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Editor’s notes can only catch you up so far.

Others may differ on this issue, but I’d rather have a story I’d need to keep up with than see the characters and settings remain in arrested development after a decade. The portion of people who get agitated by the emotional swerves and sudden deaths of characters forget one thing—the same things happens in real life. The creators of Sesame Street and Guiding Light, and Gasoline Alley understood this as much George RR Martin. Yes, the media scale is that wide in terms of understanding this fact.

In this age of trade paperbacks and Netflix, we more access than we know to catch up on episodic stories. If soap operas managed to gain new viewers with an ongoing storyline and long established characters long before the digital age, why must the rest of television have to stick to the 20th century sitcom formula in it? The only reason left for a person to complain about changes in a story is if they themselves cannot come to terms with change in real life. Of course Mr. Martin had a story for that, to which he explained the difference between “escape fiction” and “comfort fiction”. He reminded the audience that his books are not for everyone. In my opinion, the woman who wrote to complain about his book probably should’ve picked up the latter at her local bookstore.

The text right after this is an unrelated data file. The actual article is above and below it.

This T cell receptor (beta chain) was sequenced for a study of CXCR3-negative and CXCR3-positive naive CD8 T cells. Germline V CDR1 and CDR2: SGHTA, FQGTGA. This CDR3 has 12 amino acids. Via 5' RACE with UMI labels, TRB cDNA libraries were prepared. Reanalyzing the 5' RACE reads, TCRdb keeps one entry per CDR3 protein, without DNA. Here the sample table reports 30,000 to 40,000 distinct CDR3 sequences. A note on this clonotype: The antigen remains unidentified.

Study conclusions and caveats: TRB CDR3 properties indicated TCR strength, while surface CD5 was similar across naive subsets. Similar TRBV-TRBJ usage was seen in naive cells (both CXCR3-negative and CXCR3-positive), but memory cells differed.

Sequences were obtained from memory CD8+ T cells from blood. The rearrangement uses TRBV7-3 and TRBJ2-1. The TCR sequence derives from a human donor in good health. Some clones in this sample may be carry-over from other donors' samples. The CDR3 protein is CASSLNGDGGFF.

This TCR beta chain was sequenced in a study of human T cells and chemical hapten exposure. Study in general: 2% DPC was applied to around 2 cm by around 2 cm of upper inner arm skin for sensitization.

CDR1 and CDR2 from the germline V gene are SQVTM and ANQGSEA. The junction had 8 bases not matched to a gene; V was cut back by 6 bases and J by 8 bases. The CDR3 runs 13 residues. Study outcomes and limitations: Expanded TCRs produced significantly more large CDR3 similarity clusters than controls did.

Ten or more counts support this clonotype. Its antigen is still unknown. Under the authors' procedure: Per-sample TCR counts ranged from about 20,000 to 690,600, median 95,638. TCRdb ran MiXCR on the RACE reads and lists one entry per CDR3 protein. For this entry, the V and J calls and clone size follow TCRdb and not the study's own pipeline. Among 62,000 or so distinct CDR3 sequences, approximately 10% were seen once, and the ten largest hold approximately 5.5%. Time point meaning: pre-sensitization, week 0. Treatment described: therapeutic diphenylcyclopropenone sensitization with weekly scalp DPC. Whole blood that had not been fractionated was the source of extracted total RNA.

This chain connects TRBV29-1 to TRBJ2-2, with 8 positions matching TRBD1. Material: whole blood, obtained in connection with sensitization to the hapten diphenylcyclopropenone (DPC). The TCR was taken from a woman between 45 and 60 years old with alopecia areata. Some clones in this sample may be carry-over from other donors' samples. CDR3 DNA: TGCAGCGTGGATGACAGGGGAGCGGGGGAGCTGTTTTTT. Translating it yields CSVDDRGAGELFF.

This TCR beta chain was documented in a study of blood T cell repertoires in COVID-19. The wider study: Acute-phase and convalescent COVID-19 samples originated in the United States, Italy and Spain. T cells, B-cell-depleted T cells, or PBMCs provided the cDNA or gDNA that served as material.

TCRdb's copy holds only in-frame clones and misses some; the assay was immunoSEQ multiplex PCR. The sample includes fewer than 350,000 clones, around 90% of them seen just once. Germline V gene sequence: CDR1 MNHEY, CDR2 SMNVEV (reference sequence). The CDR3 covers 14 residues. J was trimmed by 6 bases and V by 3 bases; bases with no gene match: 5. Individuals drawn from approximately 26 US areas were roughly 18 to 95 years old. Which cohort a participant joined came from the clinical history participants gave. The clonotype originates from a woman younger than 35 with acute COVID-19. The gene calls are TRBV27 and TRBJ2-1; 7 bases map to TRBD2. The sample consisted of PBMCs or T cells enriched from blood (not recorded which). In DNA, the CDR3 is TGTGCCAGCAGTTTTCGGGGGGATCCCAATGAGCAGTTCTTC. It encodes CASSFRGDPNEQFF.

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“Nobody Lies. Nobody Dies. All is well in the land of Westeros”

After all that, you couldn’t call me too surprised when he admitted hating comic reboots like Marvel’s “Ultimate” series and DC’s “New 52”. In response he decided to write Who the Fuck was Jetboy? For the Wild Cards series, in which newer generations could revisit older heroes. By now it was pretty clear how much his perspective on comics ( especially Marvel) influenced the way he wrote as much as history.

I was not the only one to expect mostly Game of Thrones topics, because many of the cosplayers suddenly had to leave the room. It gave me the opportunity to take one of their closer vacant seats. My writer’s mind was still on, so I stayed and listened. After all this was a writer who got to work in other media and had his own series adapted into a runaway hit TV show. I wanted to learn what he did to get to that point, so I listened.